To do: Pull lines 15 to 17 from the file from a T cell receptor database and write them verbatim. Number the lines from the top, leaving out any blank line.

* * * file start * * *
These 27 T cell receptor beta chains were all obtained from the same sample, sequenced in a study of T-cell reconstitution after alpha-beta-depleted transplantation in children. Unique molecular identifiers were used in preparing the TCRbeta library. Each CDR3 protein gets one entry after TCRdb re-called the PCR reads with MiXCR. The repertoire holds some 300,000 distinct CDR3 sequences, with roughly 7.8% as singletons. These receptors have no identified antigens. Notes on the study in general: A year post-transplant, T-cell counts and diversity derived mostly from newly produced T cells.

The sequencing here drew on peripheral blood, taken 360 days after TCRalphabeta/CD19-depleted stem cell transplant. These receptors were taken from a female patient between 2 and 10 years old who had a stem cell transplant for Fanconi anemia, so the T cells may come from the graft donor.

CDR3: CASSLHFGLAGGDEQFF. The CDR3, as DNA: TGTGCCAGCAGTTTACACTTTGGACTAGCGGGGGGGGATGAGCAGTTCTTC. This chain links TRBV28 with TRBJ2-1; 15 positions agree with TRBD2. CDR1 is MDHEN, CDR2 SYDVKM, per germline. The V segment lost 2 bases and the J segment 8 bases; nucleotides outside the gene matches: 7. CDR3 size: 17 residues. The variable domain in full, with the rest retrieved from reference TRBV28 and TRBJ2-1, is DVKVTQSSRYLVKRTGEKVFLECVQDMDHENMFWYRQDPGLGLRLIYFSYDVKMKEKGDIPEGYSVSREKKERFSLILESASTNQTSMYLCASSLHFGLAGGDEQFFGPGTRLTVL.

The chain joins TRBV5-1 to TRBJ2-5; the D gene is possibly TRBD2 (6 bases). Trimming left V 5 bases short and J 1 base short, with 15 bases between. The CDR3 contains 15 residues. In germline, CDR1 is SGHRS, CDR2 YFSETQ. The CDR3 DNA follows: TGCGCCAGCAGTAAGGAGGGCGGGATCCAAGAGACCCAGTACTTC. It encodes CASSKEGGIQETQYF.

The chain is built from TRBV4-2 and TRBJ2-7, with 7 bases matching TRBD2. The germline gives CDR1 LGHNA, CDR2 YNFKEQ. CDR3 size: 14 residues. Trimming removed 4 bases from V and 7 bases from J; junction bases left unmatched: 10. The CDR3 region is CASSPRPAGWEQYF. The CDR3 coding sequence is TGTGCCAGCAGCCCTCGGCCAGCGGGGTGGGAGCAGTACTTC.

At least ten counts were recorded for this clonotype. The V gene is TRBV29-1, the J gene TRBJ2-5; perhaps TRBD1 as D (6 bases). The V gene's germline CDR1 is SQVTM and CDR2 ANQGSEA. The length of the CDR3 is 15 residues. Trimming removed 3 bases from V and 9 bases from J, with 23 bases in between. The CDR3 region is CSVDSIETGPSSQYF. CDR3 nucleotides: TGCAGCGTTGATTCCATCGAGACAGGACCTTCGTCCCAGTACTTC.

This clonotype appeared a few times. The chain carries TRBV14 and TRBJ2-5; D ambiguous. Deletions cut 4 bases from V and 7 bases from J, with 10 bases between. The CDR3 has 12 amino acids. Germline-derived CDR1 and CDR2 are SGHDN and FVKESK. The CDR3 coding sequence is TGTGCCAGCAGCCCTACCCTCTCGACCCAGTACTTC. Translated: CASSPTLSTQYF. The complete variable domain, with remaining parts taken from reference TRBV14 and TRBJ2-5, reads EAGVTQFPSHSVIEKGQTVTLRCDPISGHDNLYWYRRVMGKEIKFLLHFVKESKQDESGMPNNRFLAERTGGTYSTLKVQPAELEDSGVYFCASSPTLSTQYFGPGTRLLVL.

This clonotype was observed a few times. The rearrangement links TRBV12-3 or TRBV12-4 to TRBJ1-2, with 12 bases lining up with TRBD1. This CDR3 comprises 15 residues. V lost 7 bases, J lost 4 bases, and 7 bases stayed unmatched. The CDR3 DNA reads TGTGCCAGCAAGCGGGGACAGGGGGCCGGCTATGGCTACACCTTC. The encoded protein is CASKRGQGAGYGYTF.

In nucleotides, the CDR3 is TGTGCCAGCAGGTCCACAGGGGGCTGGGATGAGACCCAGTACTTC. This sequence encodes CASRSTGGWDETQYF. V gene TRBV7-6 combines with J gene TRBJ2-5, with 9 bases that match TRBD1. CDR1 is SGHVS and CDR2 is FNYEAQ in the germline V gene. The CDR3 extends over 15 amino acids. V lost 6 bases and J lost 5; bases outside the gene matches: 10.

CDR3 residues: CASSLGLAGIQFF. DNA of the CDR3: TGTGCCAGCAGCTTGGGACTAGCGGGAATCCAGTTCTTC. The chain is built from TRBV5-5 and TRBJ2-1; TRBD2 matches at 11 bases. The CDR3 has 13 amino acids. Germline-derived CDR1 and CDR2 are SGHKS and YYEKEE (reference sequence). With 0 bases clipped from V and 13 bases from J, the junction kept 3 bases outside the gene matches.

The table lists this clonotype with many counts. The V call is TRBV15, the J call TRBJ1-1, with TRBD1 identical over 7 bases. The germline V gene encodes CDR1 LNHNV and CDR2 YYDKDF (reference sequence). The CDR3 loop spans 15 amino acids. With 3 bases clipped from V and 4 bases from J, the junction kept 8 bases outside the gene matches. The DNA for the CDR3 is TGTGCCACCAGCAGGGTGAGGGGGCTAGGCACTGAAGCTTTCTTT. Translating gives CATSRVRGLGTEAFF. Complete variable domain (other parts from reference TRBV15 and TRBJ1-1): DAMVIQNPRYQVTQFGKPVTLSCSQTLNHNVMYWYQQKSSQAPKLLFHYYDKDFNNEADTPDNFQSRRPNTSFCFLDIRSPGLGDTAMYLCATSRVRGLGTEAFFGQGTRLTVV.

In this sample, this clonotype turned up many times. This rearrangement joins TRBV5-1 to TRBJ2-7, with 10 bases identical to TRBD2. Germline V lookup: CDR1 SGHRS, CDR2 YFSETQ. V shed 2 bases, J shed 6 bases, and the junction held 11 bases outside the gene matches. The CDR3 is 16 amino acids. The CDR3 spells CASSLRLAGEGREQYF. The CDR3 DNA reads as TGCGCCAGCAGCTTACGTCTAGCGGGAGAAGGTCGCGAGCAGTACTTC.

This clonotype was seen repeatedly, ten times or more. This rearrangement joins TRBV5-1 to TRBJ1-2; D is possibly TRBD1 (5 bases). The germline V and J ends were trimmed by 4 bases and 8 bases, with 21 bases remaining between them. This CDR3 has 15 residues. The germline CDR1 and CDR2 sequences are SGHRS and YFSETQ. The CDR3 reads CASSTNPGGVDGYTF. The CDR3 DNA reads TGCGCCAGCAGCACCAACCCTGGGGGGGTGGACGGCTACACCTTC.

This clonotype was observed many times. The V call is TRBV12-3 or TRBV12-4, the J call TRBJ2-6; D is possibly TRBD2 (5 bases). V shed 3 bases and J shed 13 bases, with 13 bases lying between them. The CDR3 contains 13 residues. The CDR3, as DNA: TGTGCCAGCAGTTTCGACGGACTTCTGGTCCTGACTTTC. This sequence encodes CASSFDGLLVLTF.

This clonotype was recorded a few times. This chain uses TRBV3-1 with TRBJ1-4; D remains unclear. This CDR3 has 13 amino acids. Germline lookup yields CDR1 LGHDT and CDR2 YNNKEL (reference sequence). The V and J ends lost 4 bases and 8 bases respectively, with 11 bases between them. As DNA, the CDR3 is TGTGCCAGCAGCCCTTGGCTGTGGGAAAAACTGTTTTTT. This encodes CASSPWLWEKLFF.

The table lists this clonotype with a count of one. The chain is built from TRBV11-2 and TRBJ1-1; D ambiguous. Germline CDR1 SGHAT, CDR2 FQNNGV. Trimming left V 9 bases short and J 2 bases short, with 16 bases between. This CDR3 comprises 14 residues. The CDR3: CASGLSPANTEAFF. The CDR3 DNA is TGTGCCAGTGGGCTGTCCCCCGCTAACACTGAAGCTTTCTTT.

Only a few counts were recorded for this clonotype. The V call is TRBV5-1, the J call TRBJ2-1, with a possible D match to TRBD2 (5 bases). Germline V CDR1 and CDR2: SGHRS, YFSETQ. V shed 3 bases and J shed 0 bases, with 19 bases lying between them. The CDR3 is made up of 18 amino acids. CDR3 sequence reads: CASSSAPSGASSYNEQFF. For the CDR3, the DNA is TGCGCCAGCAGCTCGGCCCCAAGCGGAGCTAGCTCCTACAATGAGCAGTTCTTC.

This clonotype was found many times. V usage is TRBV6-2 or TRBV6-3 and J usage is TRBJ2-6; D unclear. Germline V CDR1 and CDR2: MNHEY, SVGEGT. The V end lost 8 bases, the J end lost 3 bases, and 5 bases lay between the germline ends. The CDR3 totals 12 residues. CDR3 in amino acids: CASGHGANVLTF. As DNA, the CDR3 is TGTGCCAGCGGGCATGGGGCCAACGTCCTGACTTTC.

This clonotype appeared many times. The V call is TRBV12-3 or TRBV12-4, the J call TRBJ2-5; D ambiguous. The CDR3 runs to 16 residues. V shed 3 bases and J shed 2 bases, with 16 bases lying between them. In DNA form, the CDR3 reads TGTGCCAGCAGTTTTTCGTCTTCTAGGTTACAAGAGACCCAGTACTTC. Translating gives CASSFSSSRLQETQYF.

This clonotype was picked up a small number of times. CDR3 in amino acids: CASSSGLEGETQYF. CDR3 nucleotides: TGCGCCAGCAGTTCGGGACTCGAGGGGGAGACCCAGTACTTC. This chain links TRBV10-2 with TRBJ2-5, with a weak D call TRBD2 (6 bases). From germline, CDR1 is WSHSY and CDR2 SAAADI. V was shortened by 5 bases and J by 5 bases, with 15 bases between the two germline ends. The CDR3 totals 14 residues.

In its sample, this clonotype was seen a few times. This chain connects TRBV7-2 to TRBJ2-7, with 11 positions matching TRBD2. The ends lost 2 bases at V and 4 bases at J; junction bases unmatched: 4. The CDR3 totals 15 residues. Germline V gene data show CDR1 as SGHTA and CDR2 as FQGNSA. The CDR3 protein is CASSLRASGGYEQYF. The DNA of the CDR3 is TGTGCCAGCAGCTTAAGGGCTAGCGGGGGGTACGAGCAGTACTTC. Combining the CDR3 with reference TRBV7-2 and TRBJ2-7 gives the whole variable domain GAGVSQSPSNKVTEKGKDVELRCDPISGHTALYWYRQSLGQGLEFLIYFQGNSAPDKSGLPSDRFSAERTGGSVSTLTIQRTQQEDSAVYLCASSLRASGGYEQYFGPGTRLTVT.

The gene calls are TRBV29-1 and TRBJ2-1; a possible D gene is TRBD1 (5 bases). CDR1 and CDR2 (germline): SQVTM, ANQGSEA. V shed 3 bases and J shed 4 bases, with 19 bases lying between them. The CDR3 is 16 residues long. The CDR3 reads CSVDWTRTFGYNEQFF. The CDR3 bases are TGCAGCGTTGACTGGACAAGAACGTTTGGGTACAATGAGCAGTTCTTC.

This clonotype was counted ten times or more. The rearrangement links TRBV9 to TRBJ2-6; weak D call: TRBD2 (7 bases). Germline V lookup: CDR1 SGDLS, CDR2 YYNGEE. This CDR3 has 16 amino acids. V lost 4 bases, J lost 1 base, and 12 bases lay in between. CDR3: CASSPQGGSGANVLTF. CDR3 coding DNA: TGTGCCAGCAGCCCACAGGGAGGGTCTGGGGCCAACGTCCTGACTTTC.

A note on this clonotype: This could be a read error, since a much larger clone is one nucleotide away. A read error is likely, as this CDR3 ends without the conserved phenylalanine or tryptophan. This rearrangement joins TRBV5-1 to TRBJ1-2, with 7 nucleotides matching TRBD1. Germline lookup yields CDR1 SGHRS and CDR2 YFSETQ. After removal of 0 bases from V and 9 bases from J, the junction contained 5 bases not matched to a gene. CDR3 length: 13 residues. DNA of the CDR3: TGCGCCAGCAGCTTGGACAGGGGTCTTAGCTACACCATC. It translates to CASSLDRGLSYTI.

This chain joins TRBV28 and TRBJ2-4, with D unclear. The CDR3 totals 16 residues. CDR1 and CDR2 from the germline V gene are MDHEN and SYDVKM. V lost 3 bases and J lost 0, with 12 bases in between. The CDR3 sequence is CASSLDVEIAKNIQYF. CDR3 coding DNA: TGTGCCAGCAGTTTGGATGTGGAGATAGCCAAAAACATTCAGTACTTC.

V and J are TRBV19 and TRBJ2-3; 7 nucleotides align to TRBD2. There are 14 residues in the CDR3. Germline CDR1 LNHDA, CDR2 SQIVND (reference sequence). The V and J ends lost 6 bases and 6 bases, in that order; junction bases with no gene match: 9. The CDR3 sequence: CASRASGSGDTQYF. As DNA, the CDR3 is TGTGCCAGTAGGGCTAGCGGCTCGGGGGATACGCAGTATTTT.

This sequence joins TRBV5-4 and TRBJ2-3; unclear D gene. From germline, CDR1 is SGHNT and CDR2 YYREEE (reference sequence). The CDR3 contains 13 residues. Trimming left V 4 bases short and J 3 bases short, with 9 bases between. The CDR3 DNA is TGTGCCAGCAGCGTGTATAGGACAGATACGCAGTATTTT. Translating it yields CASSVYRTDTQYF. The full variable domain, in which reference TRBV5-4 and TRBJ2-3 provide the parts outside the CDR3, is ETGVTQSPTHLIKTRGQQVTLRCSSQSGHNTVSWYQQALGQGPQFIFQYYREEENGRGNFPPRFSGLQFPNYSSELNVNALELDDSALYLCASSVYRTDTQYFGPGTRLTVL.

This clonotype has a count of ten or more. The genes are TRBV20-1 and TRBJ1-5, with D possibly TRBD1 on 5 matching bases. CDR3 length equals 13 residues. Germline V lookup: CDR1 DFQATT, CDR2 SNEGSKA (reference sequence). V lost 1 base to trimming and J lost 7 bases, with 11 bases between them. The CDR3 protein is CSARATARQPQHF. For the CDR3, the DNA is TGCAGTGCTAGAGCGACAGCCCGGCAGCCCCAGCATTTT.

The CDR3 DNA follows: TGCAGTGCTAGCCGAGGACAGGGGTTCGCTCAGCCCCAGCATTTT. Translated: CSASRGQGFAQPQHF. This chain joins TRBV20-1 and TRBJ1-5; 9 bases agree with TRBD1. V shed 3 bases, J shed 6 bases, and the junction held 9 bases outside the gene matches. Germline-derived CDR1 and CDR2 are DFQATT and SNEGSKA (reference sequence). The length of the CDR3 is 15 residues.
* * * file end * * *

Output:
This clonotype was recorded a few times. This chain uses TRBV3-1 with TRBJ1-4; D remains unclear. This CDR3 has 13 amino acids. Germline lookup yields CDR1 LGHDT and CDR2 YNNKEL (reference sequence). The V and J ends lost 4 bases and 8 bases respectively, with 11 bases between them. As DNA, the CDR3 is TGTGCCAGCAGCCCTTGGCTGTGGGAAAAACTGTTTTTT. This encodes CASSPWLWEKLFF.

The table lists this clonotype with a count of one. The chain is built from TRBV11-2 and TRBJ1-1; D ambiguous. Germline CDR1 SGHAT, CDR2 FQNNGV. Trimming left V 9 bases short and J 2 bases short, with 16 bases between. This CDR3 comprises 14 residues. The CDR3: CASGLSPANTEAFF. The CDR3 DNA is TGTGCCAGTGGGCTGTCCCCCGCTAACACTGAAGCTTTCTTT.

Only a few counts were recorded for this clonotype. The V call is TRBV5-1, the J call TRBJ2-1, with a possible D match to TRBD2 (5 bases). Germline V CDR1 and CDR2: SGHRS, YFSETQ. V shed 3 bases and J shed 0 bases, with 19 bases lying between them. The CDR3 is made up of 18 amino acids. CDR3 sequence reads: CASSSAPSGASSYNEQFF. For the CDR3, the DNA is TGCGCCAGCAGCTCGGCCCCAAGCGGAGCTAGCTCCTACAATGAGCAGTTCTTC.